BOSTON — The US Supreme Court yesterday showed its cautious, moderate streak in rulings on two closely watched cases: free speech on cable television and laws on sexual harassment.
In a 5-to-4 vote on a First Amendment case, the high court ensured that the viewpoints of local news broadcast stations will continue to be heard in the 60 percent of American households that use cable technology.
The ruling upheld a 1992 federal law that requires cable providers to carry local stations. Congress was concerned that independent stations would be driven out of business by conglomerates like Time Warner Entertainment Co. and Turner Broadcasting System. Both these corporations had challenged the federal law.
In a second ruling, the nine justices did not go so far as to make sexual harassment a federal offense, which certainly would have qualified as a landmark decision. But they kept the door open for doing so.
The case dealt with the strange saga of an influential Tennessee state judge, David Lanier, found guilty of sexually assaulting five women in his chambers, all of whom were employees or prospective employees of the court. Mr. Lanier had served 27 months of a 25-year sentence when the US Court of Appeals for the Sixth Circuit released him in January 1996, saying a lower court had exceeded federal legal precedent in convicting him.
Both decisions, along with a technical ruling on a Mississippi motor-voter law, show a cautious court that is reluctant to go out on any legal limbs.
"The rulings show again [that] this is a moderate court," says Mark Tushnet of the Georgetown Law School in Washington. "We have known that all along."
Broadcast law experts say the cable TV ruling, while preserving local programming, is not likely to alter in any practical way the content on cable, since most local news stations are not known to be voices of dissent. Also, in evidence presented before the high court, only 1 out of 20 cable stations in the US refused to carry local programming.
"This won't change the landscape of cable TV or anything," says Mark Kende of the Thomas M. Cooley School of Law in Lansing, Mich. "It just puts limitations on cable's ability to go out there and act in a cutthroat manner."
In the sexual-harassment case, women's groups had hoped the high court would for the first time in US legal history create a new federal criminal law. The law would cover any state official convicted for "physical abuse of a serious and substantial manner."
The Lanier case was an especially telling one for civil libertarians - and a special challenge to the US Supreme Court - since it dealt with grotesque facts involving a fellow judge let out of prison by the second higher judicial authority in the land, a federal appeals court.
In one of seven instances, Lanier had requested oral sex from a woman who was not only a prospective employee, but whose child-custody case was being reviewed by Lanier.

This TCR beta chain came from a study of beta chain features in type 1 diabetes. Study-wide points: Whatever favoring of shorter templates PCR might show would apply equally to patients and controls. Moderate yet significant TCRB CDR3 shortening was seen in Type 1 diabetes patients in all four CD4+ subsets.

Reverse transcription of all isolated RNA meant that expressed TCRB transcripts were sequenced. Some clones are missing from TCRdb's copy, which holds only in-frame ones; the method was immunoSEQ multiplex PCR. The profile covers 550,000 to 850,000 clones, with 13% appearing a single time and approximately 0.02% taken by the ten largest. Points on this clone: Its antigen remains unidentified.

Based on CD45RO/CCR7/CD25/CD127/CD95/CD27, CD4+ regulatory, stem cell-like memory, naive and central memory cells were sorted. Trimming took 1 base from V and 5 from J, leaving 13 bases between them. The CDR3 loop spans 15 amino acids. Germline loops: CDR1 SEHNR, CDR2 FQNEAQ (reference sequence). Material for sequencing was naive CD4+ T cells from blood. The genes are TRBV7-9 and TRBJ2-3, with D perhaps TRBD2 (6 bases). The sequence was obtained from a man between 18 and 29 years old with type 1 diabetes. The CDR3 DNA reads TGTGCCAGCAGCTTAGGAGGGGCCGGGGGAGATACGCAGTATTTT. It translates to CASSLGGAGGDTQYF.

IN a case affecting voters in Mississippi, the court ruled that the US Justice Department will have an opportunity to review how the state has implemented a federal motor-voter law.
The law, which took effect in 1995, allows citizens to register to vote at the same time they are getting driver's licenses or applying for welfare benefits. But the 10,000 new Mississippi voters who registered under the new law are eligible to vote only in federal elections. To vote in state and local elections, those people must register separately. The court ruled the state's approach has the "potential for discriminatory impact" and should be cleared by the federal government.
Finally, the court also agreed to decide whether states' wrongful-death laws apply in lawsuits alleging that someone died because federal rights were violated.
The justices will use the case of an elderly Alabama woman who died in a fire at her Tarrant, Ala., home in December 1993. Her family filed a civil rights lawsuit against the city, contending town firefighters did not extend as much protection to her home because they knew it was in a predominantly black neighborhood.
* Sexual Harassment. The ruling against a former state judge means sexual harassment by government officials may still be considered a federal offense.
* Cable Television. The ruling ensures equal citizen access to a variety of TV programming, despite free-speech objections of the cable industry. It is a victory for local broadcasters, who worried cable providers would drop them.
* Federal Motor Voter Law. The US will have a chance to review Mississippi's voter-registration system, which the court says may have "discriminatory impact." Under the current system, citizens who register at motor-vehicle or welfare offices can only vote in federal elections.